Shoppers might save 6 cents on every dollar if they purchase certain clothing and shoes during this week’s sales tax holiday in Maryland.
But a recent report released by the Washington, D.C.-based Tax Foundation calls Maryland’s tax-free shopping week and similar holidays promoted by 16 other states a poor substitute for meaningful tax reform, casting doubt on the benefit of the annual weeklong break.
The Comptroller of Maryland — which, in part, collects taxes for the state — estimates $5 million in taxes are lost during the holiday, which began Sunday and will run through Saturday. But Comptroller Peter Franchot and others have heralded the break as a way to help consumers and retailers during a time of summer when shopping takes a back seat to vacations.
“I watch the sales tax collection reports like a hawk,” said Patrick Donoho, president of the Maryland Retailers Association. “This will be the fourth year and what we’ve seen is it actually is more like priming a pump (for the fall shopping season), and that you see more increased economic activity because of it.”
The Tax Foundation argues in its report, however, that tax holidays do not increase sales — they just change when those sales are made. The report also suggests that retailers, who generally support the holidays, have in some cases raised prices to take advantage of making a few extra dollars under the guise of a state-sponsored discount.
“Sales tax holidays neither promote economic growth nor increase purchases. They create complexities for all involved, while inserting the political process into consumer decisions,” the report says. “By distracting high-tax states from addressing real problems with their tax system, holidays undermine efforts to provide legitimate relief to consumers in general and the poor in particular. Sales tax holidays are no part of sound tax policy.”
Though many politicians in Annapolis favor the break, which has been in effect every year since 2010, at least one candidate for Maryland governor joined doubters last week, making many of the same points detailed by the Tax Foundation.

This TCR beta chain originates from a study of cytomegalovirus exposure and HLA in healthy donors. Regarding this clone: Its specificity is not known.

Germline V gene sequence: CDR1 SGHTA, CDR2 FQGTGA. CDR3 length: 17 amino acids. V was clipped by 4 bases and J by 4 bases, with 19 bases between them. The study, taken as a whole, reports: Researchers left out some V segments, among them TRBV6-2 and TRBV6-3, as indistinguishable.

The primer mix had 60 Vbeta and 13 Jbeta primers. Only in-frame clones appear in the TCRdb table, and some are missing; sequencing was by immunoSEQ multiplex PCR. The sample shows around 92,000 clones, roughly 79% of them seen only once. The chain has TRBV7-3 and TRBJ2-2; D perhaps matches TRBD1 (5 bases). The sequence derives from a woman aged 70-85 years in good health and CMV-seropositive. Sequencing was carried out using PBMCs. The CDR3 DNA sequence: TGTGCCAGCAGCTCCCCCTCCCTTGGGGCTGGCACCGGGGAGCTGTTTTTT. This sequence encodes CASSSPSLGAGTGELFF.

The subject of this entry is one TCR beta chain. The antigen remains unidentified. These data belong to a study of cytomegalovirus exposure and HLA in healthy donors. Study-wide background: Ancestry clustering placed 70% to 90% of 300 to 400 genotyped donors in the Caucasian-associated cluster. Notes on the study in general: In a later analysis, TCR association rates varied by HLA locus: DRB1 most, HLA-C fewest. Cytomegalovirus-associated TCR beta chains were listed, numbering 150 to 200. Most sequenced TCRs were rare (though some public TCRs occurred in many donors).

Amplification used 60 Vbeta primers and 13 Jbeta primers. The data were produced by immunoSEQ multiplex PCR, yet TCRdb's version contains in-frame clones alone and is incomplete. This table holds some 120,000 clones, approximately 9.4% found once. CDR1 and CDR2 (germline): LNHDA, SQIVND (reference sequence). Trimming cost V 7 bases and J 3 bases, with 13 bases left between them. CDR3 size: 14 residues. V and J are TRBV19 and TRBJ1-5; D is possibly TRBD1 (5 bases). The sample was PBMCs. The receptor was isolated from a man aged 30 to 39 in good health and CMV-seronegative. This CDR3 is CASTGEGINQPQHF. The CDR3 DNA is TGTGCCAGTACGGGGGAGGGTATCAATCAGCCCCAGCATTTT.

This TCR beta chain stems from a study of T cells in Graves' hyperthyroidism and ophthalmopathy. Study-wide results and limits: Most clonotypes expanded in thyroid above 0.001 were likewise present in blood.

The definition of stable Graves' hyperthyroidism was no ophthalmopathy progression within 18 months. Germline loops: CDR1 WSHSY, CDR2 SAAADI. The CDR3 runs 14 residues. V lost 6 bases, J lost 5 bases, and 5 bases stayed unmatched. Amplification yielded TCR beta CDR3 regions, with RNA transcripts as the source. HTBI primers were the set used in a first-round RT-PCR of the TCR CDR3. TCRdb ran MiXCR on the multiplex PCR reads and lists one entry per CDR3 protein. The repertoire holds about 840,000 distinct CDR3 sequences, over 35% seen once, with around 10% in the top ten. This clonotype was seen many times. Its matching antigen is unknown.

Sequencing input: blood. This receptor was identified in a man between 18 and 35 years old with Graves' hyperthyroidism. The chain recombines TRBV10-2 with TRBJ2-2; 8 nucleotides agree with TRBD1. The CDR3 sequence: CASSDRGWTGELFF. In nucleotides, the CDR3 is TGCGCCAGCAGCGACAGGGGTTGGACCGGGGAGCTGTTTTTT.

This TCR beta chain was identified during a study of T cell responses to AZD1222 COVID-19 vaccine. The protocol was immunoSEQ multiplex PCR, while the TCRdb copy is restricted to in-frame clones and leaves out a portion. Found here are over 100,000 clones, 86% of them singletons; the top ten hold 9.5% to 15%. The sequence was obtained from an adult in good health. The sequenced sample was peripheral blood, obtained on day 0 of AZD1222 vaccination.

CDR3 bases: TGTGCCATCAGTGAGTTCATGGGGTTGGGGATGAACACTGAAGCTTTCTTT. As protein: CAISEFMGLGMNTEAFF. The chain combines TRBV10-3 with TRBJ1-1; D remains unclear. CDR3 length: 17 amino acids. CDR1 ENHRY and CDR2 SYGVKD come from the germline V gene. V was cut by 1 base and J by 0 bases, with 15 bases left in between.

Harford County Executive David R. Craig, who is seeking the Republican gubernatorial nomination, called the sales tax break a “sorry pittance considering this regressive, harmful tax hits working people the hardest.”
“Anything that gives Marylanders some tax relief is better than nothing, and it’s a recognition from a stubborn political monopoly about the need to spur the economy,” Craig said in a statement. “But the need for a so-called tax free week raises a broader issue. Why is it just for a week, and why do politicians decide what items qualify?”
The state comptroller’s office did not immediately respond to a request for comment on the Tax Foundation report, but Franchot promoted the holiday at an event in Towson on Thursday and the agency has advertised the break on its website.
In Maryland, clothing and footwear under $100 will be sold tax-free this week. Donoho said he’d like to see the General Assembly expand the exempt items to include school supplies such as backpacks and pencils, but he said consumers were still being helped by the current tax break because clothing and shoes are among the most expensive back-to-school purchases.
But even Donoho could not say for sure that consumers were not just shifting their purchases from one week in August to another, potentially negating the overall benefit to retailers while depriving the state of revenue.
“I don’t see data specifically that says ‘Pat Donoho postponed his purchase of a pair of sneakers or a pair of shoes for one week so he could save 6 percent,’” he said. “But what we see is increased activity.”